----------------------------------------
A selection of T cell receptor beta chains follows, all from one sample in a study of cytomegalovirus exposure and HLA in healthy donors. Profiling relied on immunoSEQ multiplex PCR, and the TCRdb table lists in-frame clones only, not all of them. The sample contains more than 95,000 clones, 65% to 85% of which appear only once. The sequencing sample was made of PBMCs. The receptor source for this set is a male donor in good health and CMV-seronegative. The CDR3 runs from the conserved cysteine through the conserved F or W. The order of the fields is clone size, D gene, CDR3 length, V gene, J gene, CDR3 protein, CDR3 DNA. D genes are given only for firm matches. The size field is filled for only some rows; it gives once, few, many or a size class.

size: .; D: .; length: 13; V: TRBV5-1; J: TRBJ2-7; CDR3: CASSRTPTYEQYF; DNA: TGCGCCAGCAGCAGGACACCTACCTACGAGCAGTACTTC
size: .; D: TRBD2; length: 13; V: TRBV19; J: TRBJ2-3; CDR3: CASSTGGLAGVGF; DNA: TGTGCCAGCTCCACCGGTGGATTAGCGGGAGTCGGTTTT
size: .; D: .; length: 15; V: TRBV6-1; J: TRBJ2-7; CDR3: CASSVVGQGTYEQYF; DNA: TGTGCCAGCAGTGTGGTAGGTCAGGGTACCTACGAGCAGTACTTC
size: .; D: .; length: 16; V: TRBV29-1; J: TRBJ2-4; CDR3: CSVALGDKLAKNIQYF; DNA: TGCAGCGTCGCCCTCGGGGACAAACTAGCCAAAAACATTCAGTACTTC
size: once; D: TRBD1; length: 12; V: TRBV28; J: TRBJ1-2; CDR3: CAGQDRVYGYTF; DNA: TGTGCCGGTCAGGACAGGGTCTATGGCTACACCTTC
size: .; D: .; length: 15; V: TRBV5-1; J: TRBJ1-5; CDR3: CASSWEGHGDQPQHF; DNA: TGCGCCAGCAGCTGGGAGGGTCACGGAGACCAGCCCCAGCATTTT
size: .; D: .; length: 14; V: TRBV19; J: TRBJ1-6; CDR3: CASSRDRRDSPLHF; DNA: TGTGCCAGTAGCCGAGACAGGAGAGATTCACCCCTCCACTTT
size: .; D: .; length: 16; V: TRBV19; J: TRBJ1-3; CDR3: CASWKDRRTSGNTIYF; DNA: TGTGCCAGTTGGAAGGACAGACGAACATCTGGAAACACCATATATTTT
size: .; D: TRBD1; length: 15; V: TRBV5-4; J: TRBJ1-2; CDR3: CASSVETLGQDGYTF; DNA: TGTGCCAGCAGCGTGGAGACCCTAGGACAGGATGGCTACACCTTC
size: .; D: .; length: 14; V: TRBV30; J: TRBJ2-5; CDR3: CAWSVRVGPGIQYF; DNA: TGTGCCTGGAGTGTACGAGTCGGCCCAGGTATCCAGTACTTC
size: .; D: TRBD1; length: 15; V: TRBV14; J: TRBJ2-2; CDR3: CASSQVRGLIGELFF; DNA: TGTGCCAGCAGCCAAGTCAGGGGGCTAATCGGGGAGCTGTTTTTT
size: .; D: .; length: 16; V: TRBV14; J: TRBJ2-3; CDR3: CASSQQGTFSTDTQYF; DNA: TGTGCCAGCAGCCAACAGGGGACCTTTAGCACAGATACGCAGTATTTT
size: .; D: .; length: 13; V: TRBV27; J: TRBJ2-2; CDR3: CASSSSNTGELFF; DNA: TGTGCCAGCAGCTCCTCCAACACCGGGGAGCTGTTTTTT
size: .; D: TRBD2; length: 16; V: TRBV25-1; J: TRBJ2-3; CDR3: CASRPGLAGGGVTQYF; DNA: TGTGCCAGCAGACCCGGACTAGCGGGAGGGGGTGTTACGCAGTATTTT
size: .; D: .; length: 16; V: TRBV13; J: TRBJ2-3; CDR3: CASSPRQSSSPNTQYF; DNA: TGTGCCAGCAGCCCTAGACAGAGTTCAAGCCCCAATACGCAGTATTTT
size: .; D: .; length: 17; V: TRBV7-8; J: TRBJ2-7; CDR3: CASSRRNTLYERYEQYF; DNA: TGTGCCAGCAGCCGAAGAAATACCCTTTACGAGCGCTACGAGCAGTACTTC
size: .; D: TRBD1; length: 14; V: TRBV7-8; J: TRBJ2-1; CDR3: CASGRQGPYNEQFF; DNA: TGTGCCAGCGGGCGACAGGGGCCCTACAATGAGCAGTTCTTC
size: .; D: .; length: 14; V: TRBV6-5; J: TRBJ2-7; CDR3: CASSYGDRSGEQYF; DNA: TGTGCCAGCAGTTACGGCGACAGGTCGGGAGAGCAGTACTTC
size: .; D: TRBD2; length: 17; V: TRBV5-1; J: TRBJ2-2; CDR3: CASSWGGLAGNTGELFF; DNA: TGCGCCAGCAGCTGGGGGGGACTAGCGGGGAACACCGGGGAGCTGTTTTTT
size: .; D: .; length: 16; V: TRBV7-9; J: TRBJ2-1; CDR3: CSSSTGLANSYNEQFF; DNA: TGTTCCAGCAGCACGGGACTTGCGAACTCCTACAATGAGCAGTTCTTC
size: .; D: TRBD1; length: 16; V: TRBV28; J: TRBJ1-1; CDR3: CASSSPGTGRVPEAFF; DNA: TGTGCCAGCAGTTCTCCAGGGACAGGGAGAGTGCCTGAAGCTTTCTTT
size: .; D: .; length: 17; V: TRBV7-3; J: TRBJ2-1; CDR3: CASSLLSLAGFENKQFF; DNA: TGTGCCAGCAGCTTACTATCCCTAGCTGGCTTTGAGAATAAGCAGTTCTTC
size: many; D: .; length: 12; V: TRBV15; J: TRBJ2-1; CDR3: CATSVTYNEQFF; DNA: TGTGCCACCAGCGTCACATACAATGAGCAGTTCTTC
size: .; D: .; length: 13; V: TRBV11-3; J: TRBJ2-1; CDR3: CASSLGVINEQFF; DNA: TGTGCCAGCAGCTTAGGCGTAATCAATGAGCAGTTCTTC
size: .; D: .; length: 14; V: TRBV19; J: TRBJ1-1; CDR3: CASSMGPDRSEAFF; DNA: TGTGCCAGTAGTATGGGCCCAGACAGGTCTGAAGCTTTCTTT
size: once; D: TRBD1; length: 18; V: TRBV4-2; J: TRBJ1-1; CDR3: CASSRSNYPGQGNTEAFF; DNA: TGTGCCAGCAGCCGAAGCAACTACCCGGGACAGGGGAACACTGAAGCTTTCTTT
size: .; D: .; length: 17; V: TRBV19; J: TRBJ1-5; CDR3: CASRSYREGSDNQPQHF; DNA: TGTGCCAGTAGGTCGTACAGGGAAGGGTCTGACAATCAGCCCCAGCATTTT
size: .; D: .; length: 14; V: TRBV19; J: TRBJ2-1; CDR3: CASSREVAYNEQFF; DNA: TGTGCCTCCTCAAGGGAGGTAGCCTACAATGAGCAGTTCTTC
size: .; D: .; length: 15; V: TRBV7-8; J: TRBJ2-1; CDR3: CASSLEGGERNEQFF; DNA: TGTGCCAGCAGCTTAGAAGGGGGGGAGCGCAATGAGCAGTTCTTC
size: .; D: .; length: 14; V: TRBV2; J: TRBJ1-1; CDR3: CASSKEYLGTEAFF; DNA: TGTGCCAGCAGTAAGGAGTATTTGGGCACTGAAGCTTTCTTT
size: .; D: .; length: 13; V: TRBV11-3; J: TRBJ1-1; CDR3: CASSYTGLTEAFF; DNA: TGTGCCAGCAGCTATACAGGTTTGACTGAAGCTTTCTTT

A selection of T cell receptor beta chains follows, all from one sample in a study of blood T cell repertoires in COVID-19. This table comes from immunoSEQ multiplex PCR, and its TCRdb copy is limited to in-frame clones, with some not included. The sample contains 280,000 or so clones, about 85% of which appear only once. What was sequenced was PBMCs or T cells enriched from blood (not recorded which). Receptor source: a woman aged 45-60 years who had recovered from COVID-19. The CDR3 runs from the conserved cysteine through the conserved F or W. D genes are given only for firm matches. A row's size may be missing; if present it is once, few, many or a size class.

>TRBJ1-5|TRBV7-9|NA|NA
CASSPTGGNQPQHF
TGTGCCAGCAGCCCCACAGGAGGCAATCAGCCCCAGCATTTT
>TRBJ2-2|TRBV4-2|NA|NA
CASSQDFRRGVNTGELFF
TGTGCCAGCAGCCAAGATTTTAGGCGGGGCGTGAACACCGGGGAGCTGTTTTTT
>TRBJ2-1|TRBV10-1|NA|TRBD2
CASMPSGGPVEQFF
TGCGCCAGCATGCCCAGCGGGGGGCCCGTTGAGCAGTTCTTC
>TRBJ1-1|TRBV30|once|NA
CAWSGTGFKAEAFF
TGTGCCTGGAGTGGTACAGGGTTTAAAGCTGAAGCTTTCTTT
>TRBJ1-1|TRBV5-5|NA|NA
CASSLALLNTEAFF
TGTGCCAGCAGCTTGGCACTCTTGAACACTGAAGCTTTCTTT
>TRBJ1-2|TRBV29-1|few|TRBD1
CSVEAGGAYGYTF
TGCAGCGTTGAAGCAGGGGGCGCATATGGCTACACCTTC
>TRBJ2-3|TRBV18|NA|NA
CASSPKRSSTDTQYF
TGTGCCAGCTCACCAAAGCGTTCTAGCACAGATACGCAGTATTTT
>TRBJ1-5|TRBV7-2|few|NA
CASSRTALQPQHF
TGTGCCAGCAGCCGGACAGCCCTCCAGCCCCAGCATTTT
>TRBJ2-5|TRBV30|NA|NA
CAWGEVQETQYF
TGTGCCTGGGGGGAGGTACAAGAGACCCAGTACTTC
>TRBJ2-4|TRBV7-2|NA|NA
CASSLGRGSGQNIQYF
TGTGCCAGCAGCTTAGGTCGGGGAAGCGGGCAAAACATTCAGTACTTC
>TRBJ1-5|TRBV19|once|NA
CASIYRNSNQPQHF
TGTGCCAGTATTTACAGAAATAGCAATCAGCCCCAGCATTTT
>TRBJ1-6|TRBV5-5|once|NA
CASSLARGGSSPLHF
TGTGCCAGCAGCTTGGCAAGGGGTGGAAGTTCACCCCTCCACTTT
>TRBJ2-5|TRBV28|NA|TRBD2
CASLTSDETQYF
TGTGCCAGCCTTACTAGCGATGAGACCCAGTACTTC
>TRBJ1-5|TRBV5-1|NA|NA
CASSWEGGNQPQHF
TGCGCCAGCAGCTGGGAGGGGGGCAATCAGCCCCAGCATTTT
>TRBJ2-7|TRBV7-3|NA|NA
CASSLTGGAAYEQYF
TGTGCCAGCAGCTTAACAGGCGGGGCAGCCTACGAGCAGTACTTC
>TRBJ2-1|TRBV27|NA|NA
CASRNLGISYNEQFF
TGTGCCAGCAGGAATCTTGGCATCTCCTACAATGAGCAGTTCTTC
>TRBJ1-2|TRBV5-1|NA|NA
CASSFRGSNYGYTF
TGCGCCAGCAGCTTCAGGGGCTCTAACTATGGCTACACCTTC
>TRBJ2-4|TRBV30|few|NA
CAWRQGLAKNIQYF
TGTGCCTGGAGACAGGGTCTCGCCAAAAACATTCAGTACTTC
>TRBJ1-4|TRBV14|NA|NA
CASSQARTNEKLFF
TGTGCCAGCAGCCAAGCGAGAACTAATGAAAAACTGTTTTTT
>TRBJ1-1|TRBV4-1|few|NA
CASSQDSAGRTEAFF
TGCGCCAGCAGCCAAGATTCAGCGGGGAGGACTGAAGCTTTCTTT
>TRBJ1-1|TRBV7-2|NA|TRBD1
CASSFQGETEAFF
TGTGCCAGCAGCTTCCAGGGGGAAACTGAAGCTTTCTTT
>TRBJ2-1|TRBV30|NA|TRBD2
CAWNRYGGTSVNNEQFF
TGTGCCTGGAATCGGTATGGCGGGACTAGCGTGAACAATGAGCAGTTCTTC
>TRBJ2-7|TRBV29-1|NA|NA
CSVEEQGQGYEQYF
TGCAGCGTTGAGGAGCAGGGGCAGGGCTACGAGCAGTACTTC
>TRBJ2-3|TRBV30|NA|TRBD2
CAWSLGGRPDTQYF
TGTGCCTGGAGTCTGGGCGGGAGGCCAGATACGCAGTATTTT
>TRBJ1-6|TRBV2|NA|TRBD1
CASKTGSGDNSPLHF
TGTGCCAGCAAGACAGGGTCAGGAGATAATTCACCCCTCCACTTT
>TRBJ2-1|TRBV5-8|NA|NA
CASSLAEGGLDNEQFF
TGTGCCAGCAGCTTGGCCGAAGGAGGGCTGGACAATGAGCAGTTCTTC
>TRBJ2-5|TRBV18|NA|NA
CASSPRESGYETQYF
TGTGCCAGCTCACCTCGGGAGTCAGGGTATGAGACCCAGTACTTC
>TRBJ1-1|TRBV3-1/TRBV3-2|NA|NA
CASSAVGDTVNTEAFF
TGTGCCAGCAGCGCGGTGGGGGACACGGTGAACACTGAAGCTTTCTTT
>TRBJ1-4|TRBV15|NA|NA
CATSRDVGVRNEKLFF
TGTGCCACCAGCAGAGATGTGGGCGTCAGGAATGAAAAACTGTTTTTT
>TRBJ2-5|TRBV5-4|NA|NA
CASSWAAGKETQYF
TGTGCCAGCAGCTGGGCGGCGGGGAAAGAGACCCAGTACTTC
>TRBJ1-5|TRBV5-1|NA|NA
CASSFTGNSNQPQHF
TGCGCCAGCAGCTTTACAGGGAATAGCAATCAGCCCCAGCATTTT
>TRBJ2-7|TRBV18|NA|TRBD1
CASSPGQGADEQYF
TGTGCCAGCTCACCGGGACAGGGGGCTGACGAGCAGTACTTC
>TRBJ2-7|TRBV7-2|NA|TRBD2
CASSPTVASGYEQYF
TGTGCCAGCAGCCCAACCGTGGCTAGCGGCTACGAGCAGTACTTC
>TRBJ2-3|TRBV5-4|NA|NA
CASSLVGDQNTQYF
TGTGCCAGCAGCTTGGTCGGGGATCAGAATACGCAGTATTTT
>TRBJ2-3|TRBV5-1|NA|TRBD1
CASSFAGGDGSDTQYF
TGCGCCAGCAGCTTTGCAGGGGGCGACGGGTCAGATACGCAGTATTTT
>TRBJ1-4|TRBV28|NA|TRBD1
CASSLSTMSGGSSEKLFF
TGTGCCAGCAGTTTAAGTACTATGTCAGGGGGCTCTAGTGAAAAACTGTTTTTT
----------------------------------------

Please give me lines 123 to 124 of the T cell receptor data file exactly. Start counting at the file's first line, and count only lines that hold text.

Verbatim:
TGTGCCAGCAGCTGGGCGGCGGGGAAAGAGACCCAGTACTTC
>TRBJ1-5|TRBV5-1|NA|NA